Memorial tablet on the YMCA building in Berlin-Kreuzberg commemorating meetings of Confessing Church activists Dissent manifested itself in a more organised form in the Evangelical churches. Perceiving the Nazis as a threat to religion, many pastors resisted Nazification by establishing the Confessing Church (Bekennende Kirche) in 1934 as a counterweight to the pro-Nazi 'German Christians'. This movement within the Evangelical churches announced its rejection of Nazi racial (v lkisch) ideology in 1935. The historian Klaus Hildebrand gives a figure for 1937 of 800 members of the Confessing Church being arrested for their opposition.
Official harassment of the churches ceased on the outbreak of war. While party fanatics like Bormann continued to press for a campaign against the churches (Kirchenkampf), Hitler wanted this postponed until after the war. He recognised the value of traditional religion in maintaining morale in the armed forces and providing solace to the bereaved families of soldiers killed in action. Both mainstream churches continued to supply chaplains to the armed forces and offered prayers for the F hrer from their pulpits. By the war's end the relationship between the Nazi state and the churches was still a "major unresolved issue".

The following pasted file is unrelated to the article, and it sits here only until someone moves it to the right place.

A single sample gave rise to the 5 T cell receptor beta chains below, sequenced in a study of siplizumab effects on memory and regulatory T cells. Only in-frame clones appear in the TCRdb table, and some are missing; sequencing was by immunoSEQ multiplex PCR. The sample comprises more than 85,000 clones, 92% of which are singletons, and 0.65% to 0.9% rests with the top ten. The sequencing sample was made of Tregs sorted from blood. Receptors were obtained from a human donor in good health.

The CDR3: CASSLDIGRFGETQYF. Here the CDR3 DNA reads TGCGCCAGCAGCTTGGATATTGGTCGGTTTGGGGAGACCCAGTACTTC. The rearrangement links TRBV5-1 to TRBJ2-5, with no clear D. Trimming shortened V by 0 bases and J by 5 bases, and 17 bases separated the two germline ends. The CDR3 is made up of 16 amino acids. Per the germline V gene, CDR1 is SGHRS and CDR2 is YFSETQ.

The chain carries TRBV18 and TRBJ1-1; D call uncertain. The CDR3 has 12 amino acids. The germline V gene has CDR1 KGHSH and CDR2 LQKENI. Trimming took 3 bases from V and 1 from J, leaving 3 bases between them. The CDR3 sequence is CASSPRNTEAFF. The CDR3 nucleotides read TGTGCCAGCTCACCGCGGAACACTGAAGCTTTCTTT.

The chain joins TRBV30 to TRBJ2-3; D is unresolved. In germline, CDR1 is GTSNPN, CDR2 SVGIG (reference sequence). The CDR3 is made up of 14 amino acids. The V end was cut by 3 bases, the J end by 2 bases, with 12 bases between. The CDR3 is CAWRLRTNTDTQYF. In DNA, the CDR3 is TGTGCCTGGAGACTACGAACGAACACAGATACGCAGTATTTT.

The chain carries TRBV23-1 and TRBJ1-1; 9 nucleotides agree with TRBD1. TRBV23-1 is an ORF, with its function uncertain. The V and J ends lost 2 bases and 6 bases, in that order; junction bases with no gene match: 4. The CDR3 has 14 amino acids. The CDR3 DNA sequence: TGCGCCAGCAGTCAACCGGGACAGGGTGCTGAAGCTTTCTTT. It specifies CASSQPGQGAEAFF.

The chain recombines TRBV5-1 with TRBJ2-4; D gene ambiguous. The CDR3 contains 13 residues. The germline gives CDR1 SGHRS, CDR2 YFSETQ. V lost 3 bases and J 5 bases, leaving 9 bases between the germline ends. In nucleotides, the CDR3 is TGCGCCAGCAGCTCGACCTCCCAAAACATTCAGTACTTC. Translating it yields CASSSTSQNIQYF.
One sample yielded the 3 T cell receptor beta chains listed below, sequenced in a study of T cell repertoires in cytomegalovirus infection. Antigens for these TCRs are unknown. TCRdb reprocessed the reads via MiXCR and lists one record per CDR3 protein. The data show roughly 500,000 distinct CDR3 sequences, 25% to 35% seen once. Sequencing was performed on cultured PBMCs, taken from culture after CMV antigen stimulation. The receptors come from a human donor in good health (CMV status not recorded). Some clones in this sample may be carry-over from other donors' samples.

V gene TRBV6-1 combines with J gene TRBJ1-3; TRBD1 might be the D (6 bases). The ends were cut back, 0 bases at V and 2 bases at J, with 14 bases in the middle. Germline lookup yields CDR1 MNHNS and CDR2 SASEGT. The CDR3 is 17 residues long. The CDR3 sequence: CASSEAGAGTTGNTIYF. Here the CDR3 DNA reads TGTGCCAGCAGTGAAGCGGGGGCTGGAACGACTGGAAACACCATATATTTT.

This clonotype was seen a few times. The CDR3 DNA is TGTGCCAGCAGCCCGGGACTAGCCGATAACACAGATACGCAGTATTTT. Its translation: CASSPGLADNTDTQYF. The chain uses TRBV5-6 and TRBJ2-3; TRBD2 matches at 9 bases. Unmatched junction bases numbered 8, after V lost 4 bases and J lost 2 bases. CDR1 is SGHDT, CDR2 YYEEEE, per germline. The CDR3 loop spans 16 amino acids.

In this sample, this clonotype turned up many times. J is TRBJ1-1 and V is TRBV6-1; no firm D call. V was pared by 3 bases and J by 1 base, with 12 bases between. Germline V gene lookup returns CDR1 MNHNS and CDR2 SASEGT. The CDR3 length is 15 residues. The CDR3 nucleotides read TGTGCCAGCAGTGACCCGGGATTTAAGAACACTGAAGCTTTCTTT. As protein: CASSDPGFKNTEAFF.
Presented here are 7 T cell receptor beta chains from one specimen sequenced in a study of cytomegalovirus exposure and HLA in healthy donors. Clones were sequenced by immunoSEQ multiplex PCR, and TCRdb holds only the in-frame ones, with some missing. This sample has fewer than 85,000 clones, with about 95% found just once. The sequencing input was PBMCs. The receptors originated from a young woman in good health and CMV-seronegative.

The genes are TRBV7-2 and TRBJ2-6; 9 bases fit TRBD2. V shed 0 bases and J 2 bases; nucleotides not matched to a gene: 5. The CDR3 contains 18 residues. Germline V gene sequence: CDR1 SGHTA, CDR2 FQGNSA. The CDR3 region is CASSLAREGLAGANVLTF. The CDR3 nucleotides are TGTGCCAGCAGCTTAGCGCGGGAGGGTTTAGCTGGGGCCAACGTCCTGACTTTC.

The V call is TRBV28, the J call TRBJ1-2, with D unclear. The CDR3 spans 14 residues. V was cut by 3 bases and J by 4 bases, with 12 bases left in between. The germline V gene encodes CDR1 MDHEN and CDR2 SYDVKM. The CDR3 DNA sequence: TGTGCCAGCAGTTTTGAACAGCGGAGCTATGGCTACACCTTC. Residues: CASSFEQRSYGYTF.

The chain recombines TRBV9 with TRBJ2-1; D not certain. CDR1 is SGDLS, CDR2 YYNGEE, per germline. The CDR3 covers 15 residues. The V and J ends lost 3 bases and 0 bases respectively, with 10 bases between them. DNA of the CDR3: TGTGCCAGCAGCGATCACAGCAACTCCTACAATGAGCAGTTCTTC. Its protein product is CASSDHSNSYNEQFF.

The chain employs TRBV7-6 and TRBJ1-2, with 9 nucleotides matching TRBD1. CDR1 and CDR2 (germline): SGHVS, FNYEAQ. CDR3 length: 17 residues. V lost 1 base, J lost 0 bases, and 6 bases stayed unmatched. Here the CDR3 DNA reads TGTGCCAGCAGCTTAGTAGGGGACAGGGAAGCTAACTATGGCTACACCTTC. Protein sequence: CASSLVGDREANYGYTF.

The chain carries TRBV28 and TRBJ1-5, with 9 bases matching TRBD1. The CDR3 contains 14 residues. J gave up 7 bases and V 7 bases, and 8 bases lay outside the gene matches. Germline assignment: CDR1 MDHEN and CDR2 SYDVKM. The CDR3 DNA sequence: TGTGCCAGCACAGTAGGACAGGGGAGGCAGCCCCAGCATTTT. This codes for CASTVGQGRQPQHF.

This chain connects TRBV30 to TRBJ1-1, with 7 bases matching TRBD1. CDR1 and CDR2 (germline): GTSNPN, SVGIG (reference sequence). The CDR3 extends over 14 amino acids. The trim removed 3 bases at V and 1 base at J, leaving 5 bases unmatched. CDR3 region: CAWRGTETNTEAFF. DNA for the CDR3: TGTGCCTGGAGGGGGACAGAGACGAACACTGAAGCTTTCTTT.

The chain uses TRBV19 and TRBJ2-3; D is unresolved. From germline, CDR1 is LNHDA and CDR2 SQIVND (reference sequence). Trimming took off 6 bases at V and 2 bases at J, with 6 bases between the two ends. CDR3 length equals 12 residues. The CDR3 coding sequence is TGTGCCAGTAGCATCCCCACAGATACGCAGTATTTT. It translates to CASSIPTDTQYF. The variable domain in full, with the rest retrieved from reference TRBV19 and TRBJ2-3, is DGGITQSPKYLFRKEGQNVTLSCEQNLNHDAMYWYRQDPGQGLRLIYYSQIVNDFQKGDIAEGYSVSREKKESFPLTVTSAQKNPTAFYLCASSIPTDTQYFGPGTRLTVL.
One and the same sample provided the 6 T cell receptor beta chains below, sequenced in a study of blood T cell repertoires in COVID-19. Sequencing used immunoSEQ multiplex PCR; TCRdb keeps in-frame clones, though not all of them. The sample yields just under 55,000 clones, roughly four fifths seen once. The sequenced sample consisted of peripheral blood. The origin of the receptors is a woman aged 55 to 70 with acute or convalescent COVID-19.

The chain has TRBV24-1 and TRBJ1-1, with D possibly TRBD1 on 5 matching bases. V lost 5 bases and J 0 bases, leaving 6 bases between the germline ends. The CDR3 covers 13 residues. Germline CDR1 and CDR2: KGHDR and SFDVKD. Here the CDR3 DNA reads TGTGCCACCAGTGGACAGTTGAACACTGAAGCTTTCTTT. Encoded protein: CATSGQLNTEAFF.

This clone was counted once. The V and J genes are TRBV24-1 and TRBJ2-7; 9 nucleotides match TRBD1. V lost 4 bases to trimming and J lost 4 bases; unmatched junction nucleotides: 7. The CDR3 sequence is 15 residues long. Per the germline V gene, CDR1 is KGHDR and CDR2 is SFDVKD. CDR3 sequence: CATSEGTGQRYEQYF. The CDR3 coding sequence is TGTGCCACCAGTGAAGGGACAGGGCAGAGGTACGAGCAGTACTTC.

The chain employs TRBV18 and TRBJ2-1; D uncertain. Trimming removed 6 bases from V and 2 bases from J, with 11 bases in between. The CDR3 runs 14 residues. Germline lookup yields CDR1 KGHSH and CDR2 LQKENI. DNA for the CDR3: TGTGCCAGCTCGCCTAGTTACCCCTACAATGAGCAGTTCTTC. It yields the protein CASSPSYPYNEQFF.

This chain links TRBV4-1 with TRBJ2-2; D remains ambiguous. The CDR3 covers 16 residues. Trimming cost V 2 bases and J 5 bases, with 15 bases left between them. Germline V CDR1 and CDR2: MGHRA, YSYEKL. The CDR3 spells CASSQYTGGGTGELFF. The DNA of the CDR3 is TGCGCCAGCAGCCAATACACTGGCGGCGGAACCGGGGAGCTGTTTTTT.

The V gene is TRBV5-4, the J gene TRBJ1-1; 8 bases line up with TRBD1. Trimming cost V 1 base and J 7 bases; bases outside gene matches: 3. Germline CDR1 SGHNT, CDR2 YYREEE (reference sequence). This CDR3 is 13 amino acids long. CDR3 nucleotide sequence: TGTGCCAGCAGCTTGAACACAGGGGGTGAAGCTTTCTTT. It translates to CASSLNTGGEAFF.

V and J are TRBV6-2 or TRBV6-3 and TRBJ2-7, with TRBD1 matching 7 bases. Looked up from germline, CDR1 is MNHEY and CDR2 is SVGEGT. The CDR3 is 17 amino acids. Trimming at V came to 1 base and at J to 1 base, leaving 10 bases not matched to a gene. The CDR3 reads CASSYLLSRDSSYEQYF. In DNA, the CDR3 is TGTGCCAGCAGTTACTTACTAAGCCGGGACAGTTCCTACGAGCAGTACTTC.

The American historian Klaus Fischer has described the collective moral failure of the churches to resist Hitler as an "institutional failure of nerve", but acknowledges that "few believers realized that their Christian faith was fundamentally at odds with Nazi ideology". He writes of a moral myopia, both individual and collective, concluding that the failure to resist Hitler "will forever be a stain on the historical record of Christianity", for when confronted with "unmistakable evidence of Nazi evil", the churches "chose to respond with feeble protests rather than aroused mass protests".